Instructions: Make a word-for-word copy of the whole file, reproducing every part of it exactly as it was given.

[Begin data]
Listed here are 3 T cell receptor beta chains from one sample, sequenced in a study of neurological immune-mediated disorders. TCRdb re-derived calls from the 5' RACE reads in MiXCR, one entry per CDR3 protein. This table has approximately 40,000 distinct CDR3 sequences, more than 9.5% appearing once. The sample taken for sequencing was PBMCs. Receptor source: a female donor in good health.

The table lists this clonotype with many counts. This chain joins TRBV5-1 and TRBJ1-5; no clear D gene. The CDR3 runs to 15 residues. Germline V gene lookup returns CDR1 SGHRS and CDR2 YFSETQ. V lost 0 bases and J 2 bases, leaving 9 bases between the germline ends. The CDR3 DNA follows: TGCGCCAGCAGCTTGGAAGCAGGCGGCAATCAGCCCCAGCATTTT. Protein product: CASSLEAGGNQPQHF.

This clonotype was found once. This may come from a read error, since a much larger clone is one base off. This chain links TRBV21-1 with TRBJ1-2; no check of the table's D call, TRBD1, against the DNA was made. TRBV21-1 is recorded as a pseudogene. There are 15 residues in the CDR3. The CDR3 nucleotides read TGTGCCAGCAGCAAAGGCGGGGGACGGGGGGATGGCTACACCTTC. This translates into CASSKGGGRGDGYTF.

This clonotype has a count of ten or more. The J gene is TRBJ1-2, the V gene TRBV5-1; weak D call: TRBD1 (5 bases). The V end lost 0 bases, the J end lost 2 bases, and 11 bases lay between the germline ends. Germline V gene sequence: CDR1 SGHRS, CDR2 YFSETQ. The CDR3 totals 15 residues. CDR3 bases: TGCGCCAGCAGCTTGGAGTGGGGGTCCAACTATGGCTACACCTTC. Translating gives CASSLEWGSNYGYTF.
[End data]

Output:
Listed here are 3 T cell receptor beta chains from one sample, sequenced in a study of neurological immune-mediated disorders. TCRdb re-derived calls from the 5' RACE reads in MiXCR, one entry per CDR3 protein. This table has approximately 40,000 distinct CDR3 sequences, more than 9.5% appearing once. The sample taken for sequencing was PBMCs. Receptor source: a female donor in good health.

The table lists this clonotype with many counts. This chain joins TRBV5-1 and TRBJ1-5; no clear D gene. The CDR3 runs to 15 residues. Germline V gene lookup returns CDR1 SGHRS and CDR2 YFSETQ. V lost 0 bases and J 2 bases, leaving 9 bases between the germline ends. The CDR3 DNA follows: TGCGCCAGCAGCTTGGAAGCAGGCGGCAATCAGCCCCAGCATTTT. Protein product: CASSLEAGGNQPQHF.

This clonotype was found once. This may come from a read error, since a much larger clone is one base off. This chain links TRBV21-1 with TRBJ1-2; no check of the table's D call, TRBD1, against the DNA was made. TRBV21-1 is recorded as a pseudogene. There are 15 residues in the CDR3. The CDR3 nucleotides read TGTGCCAGCAGCAAAGGCGGGGGACGGGGGGATGGCTACACCTTC. This translates into CASSKGGGRGDGYTF.

This clonotype has a count of ten or more. The J gene is TRBJ1-2, the V gene TRBV5-1; weak D call: TRBD1 (5 bases). The V end lost 0 bases, the J end lost 2 bases, and 11 bases lay between the germline ends. Germline V gene sequence: CDR1 SGHRS, CDR2 YFSETQ. The CDR3 totals 15 residues. CDR3 bases: TGCGCCAGCAGCTTGGAGTGGGGGTCCAACTATGGCTACACCTTC. Translating gives CASSLEWGSNYGYTF.